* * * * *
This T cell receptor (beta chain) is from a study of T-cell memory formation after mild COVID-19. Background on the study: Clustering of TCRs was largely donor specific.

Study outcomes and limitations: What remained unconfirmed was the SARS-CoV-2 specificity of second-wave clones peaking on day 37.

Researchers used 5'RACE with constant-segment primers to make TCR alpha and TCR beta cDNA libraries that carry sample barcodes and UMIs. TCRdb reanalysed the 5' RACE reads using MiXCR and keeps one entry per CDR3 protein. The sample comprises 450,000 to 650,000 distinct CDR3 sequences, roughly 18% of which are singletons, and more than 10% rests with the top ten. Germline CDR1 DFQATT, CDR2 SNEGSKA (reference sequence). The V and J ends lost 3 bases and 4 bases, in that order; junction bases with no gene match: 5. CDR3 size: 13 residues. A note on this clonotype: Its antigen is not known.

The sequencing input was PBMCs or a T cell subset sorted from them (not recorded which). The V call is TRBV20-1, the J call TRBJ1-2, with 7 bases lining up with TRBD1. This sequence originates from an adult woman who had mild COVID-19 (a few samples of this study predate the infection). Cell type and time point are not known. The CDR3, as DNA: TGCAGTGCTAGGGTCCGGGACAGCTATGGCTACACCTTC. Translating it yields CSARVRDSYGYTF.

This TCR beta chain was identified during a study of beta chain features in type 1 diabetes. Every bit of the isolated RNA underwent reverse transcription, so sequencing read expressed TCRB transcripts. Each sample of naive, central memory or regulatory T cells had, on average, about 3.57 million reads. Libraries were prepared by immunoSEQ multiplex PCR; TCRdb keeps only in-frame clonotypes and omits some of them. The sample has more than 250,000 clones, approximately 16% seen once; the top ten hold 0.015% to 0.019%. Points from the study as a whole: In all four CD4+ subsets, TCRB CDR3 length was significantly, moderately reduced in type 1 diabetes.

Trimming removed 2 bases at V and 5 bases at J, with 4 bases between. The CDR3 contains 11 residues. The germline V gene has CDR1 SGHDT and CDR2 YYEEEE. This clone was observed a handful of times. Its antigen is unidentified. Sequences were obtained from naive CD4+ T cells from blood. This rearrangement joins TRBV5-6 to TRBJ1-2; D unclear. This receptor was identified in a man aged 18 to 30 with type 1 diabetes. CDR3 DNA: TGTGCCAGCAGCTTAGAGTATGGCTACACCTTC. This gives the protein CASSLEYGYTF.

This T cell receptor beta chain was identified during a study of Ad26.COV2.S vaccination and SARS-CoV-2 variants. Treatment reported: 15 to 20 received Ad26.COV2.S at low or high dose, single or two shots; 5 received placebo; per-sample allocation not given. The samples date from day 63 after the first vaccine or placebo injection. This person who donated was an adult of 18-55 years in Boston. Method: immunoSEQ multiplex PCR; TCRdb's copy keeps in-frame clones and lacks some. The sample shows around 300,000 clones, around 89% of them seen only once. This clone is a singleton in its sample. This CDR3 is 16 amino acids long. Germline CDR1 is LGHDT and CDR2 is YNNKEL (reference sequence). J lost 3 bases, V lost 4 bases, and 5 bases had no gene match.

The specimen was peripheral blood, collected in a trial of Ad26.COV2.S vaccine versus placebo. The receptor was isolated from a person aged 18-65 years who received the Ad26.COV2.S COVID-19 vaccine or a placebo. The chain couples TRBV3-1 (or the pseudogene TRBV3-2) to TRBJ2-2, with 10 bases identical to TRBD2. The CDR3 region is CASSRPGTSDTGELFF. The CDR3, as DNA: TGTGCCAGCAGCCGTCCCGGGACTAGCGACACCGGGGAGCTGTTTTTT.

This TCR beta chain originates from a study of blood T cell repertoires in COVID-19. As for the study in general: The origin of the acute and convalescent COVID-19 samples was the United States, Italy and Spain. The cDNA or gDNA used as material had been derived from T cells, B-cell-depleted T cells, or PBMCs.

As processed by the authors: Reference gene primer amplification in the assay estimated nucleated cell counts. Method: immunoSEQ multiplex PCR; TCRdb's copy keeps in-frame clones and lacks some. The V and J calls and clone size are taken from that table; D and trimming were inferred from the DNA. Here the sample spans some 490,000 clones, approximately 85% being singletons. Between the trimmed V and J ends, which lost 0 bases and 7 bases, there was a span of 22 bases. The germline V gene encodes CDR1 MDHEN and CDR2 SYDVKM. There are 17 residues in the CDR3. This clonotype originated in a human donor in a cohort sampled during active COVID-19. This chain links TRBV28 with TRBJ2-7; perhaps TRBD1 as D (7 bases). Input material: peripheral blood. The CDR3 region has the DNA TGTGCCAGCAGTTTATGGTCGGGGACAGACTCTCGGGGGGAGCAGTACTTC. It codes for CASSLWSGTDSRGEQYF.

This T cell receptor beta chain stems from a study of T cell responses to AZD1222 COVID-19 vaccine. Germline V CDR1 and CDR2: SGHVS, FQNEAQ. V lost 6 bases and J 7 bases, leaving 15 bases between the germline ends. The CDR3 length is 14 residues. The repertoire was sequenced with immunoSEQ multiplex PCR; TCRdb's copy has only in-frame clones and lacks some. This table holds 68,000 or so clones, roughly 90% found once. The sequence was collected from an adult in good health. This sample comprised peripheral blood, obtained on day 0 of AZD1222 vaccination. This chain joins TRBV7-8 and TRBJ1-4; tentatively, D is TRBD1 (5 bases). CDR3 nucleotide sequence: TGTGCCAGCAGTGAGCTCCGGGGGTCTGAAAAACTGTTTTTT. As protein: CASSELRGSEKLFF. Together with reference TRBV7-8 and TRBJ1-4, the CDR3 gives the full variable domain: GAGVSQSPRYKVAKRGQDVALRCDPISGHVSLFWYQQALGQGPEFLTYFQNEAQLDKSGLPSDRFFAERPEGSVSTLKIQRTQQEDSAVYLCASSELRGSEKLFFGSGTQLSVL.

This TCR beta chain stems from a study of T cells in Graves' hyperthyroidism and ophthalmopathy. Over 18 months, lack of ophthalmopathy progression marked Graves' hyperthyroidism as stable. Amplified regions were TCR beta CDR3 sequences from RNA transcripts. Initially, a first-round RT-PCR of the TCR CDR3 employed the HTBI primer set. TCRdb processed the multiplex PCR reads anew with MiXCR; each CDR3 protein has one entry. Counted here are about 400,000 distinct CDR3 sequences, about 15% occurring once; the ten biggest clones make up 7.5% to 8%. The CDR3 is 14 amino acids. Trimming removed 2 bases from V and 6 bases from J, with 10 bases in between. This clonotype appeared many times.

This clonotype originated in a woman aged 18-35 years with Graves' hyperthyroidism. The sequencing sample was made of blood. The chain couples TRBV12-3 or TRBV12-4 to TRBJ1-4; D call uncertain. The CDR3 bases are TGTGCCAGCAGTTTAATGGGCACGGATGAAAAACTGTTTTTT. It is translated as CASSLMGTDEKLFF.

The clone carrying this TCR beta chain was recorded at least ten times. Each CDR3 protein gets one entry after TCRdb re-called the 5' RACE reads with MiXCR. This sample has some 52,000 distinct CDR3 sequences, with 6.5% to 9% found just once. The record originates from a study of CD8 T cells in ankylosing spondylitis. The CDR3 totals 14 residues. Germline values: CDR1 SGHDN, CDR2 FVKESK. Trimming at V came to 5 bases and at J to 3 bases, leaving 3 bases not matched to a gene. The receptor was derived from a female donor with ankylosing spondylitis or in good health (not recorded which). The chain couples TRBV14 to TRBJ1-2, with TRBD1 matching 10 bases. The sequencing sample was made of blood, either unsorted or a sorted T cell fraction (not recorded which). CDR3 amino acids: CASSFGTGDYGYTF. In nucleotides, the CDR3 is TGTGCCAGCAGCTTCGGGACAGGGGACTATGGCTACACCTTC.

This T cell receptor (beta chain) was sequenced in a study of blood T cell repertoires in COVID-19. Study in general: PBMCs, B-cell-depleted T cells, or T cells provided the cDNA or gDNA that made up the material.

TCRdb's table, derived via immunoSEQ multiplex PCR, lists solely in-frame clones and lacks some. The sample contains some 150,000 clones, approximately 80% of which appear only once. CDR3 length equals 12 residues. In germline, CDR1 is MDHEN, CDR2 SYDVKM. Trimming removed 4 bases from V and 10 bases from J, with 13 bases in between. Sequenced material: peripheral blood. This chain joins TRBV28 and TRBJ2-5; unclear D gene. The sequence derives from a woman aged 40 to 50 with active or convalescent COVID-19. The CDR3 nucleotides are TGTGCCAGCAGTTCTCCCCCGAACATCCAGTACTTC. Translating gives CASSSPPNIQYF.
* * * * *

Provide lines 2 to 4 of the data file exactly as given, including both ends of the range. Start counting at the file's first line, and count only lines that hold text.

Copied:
Study outcomes and limitations: What remained unconfirmed was the SARS-CoV-2 specificity of second-wave clones peaking on day 37.

Researchers used 5'RACE with constant-segment primers to make TCR alpha and TCR beta cDNA libraries that carry sample barcodes and UMIs. TCRdb reanalysed the 5' RACE reads using MiXCR and keeps one entry per CDR3 protein. The sample comprises 450,000 to 650,000 distinct CDR3 sequences, roughly 18% of which are singletons, and more than 10% rests with the top ten. Germline CDR1 DFQATT, CDR2 SNEGSKA (reference sequence). The V and J ends lost 3 bases and 4 bases, in that order; junction bases with no gene match: 5. CDR3 size: 13 residues. A note on this clonotype: Its antigen is not known.

The sequencing input was PBMCs or a T cell subset sorted from them (not recorded which). The V call is TRBV20-1, the J call TRBJ1-2, with 7 bases lining up with TRBD1. This sequence originates from an adult woman who had mild COVID-19 (a few samples of this study predate the infection). Cell type and time point are not known. The CDR3, as DNA: TGCAGTGCTAGGGTCCGGGACAGCTATGGCTACACCTTC. Translating it yields CSARVRDSYGYTF.